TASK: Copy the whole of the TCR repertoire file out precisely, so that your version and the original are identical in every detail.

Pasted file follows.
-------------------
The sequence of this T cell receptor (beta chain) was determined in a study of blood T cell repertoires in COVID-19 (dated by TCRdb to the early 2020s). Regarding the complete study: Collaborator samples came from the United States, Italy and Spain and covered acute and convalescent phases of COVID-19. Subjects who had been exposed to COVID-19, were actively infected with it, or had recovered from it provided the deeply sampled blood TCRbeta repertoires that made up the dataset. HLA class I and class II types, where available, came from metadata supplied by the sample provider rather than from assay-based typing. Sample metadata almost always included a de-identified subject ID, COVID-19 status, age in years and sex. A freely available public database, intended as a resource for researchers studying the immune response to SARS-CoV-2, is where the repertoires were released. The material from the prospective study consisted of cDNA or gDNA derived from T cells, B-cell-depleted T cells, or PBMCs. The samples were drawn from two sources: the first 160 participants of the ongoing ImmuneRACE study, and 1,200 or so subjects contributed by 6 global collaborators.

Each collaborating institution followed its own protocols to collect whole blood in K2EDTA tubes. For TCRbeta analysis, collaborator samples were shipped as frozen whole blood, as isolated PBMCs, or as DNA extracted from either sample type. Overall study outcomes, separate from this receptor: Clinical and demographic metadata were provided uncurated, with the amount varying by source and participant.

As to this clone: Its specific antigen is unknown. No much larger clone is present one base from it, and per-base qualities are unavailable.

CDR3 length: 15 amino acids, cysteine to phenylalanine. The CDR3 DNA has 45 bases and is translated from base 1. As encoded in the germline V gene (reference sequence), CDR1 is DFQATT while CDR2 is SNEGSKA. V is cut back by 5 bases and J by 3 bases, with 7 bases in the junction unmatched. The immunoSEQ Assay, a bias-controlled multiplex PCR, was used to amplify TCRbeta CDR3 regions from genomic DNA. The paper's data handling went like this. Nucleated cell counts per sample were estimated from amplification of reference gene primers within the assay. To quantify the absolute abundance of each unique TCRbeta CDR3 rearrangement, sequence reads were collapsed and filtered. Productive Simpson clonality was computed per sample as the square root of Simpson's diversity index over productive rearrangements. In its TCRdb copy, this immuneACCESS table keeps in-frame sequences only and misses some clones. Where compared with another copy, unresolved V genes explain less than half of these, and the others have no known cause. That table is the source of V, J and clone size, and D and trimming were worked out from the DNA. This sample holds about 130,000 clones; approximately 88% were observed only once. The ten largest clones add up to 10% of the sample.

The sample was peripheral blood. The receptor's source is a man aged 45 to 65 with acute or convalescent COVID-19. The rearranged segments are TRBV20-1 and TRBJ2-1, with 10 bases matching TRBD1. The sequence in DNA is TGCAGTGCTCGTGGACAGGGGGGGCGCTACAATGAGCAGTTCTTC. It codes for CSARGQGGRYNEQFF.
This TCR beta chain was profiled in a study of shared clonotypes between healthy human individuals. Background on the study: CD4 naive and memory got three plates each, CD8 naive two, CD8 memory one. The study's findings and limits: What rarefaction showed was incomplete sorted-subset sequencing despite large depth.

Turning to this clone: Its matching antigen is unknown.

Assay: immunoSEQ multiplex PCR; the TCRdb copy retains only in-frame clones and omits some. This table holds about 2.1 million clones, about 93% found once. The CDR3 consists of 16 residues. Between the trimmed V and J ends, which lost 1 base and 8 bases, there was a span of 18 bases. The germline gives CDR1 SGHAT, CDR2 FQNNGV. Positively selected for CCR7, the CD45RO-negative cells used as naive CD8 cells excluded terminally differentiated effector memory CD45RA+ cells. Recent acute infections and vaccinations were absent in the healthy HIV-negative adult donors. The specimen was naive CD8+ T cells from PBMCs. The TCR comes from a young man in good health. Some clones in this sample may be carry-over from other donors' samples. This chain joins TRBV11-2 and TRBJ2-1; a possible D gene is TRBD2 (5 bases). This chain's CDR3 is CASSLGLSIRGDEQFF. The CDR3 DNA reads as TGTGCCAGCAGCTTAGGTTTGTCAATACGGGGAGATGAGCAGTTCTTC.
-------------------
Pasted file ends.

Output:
The sequence of this T cell receptor (beta chain) was determined in a study of blood T cell repertoires in COVID-19 (dated by TCRdb to the early 2020s). Regarding the complete study: Collaborator samples came from the United States, Italy and Spain and covered acute and convalescent phases of COVID-19. Subjects who had been exposed to COVID-19, were actively infected with it, or had recovered from it provided the deeply sampled blood TCRbeta repertoires that made up the dataset. HLA class I and class II types, where available, came from metadata supplied by the sample provider rather than from assay-based typing. Sample metadata almost always included a de-identified subject ID, COVID-19 status, age in years and sex. A freely available public database, intended as a resource for researchers studying the immune response to SARS-CoV-2, is where the repertoires were released. The material from the prospective study consisted of cDNA or gDNA derived from T cells, B-cell-depleted T cells, or PBMCs. The samples were drawn from two sources: the first 160 participants of the ongoing ImmuneRACE study, and 1,200 or so subjects contributed by 6 global collaborators.

Each collaborating institution followed its own protocols to collect whole blood in K2EDTA tubes. For TCRbeta analysis, collaborator samples were shipped as frozen whole blood, as isolated PBMCs, or as DNA extracted from either sample type. Overall study outcomes, separate from this receptor: Clinical and demographic metadata were provided uncurated, with the amount varying by source and participant.

As to this clone: Its specific antigen is unknown. No much larger clone is present one base from it, and per-base qualities are unavailable.

CDR3 length: 15 amino acids, cysteine to phenylalanine. The CDR3 DNA has 45 bases and is translated from base 1. As encoded in the germline V gene (reference sequence), CDR1 is DFQATT while CDR2 is SNEGSKA. V is cut back by 5 bases and J by 3 bases, with 7 bases in the junction unmatched. The immunoSEQ Assay, a bias-controlled multiplex PCR, was used to amplify TCRbeta CDR3 regions from genomic DNA. The paper's data handling went like this. Nucleated cell counts per sample were estimated from amplification of reference gene primers within the assay. To quantify the absolute abundance of each unique TCRbeta CDR3 rearrangement, sequence reads were collapsed and filtered. Productive Simpson clonality was computed per sample as the square root of Simpson's diversity index over productive rearrangements. In its TCRdb copy, this immuneACCESS table keeps in-frame sequences only and misses some clones. Where compared with another copy, unresolved V genes explain less than half of these, and the others have no known cause. That table is the source of V, J and clone size, and D and trimming were worked out from the DNA. This sample holds about 130,000 clones; approximately 88% were observed only once. The ten largest clones add up to 10% of the sample.

The sample was peripheral blood. The receptor's source is a man aged 45 to 65 with acute or convalescent COVID-19. The rearranged segments are TRBV20-1 and TRBJ2-1, with 10 bases matching TRBD1. The sequence in DNA is TGCAGTGCTCGTGGACAGGGGGGGCGCTACAATGAGCAGTTCTTC. It codes for CSARGQGGRYNEQFF.
This TCR beta chain was profiled in a study of shared clonotypes between healthy human individuals. Background on the study: CD4 naive and memory got three plates each, CD8 naive two, CD8 memory one. The study's findings and limits: What rarefaction showed was incomplete sorted-subset sequencing despite large depth.

Turning to this clone: Its matching antigen is unknown.

Assay: immunoSEQ multiplex PCR; the TCRdb copy retains only in-frame clones and omits some. This table holds about 2.1 million clones, about 93% found once. The CDR3 consists of 16 residues. Between the trimmed V and J ends, which lost 1 base and 8 bases, there was a span of 18 bases. The germline gives CDR1 SGHAT, CDR2 FQNNGV. Positively selected for CCR7, the CD45RO-negative cells used as naive CD8 cells excluded terminally differentiated effector memory CD45RA+ cells. Recent acute infections and vaccinations were absent in the healthy HIV-negative adult donors. The specimen was naive CD8+ T cells from PBMCs. The TCR comes from a young man in good health. Some clones in this sample may be carry-over from other donors' samples. This chain joins TRBV11-2 and TRBJ2-1; a possible D gene is TRBD2 (5 bases). This chain's CDR3 is CASSLGLSIRGDEQFF. The CDR3 DNA reads as TGTGCCAGCAGCTTAGGTTTGTCAATACGGGGAGATGAGCAGTTCTTC.